I had been mulling over the idea of doing a call for an issue of The Indianapolis Review that was in response to environmental issues and climate change. I never officially announced this, but we kept getting excellent poems that responded to my seemingly psychic call.
It’s not all coincidence, of course. How can any sensitive person ignore the doom and disaster all around us? Not respond to the breathless feeling of helplessness as you read a report on climate change? These intense fears and changes to our world are certainly making their way into our art and poetry.
Poems like Nisha Atalie’s, “The Trip Home” that mentions pollution in and around ‘the region’ of Chicago. A very Indiana poem, I might add! And Crystal Subhaga Bacon’s poem, “Season of Fire, Season of Loss“, which invokes the Northwestern landscape and wildfires.
There are mentions of the melting icecaps in Alfred Fournier’s gorgeous poem, “Glacier,” and the questioning of the carbon footprint of the fancy Van Gogh The LUME exhibits all over the country in Dan Grossman’s poem, “Van Gogh at THE LUME“. There is wide range, which I adore.
I began assembling these poems into our Spring Issue. Not ALL of the poems here respond to climate change and environmental issues, but MANY do, and I hope that you are able to discover gems among them all.
I had thought of creating a folio, of separating them from the ‘regular’ poems, but I just thought it was somehow wrong. Climate change, the earth, nature, human survival is in the background of all poems. Love and relationships, seeking meaning, wondering why we’re here, it’s all related, right? Perhaps.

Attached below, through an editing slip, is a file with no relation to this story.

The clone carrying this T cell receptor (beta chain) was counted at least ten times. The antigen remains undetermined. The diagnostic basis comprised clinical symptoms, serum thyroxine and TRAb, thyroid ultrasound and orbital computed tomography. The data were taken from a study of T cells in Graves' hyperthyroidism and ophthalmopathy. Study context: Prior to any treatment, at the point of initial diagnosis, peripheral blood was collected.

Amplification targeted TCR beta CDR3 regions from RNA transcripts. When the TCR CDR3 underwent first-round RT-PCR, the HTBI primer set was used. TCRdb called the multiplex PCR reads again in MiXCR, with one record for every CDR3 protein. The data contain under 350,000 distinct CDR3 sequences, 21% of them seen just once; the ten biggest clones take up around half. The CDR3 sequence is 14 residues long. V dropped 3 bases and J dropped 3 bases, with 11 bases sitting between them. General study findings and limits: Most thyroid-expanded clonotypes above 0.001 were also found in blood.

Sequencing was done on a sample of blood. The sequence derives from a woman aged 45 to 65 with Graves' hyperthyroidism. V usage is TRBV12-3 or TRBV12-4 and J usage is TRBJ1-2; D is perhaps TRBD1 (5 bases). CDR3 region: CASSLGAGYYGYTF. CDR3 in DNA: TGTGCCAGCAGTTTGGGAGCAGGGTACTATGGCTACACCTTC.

I also have to mention that we have an amazing trio of writers who are sharing their altars / spiritual-creative spaces with us this issue! Those writers are Aliza Einhorn, Jennifer Givhan, and Kailey Tedesco. If you have an altar making practice and would like to request to be in an upcoming issue of Indianapolis Review, we still have a couple more altar-features coming up for Summer and Fall. Please see our submission guidelines.
I hope you enjoy this issue as much as we do!
Natalie Solmer, editor-in-chief
Indianapolis, May 2022
View from the editor’s desk: spring in Indianapolis + altar-ish desk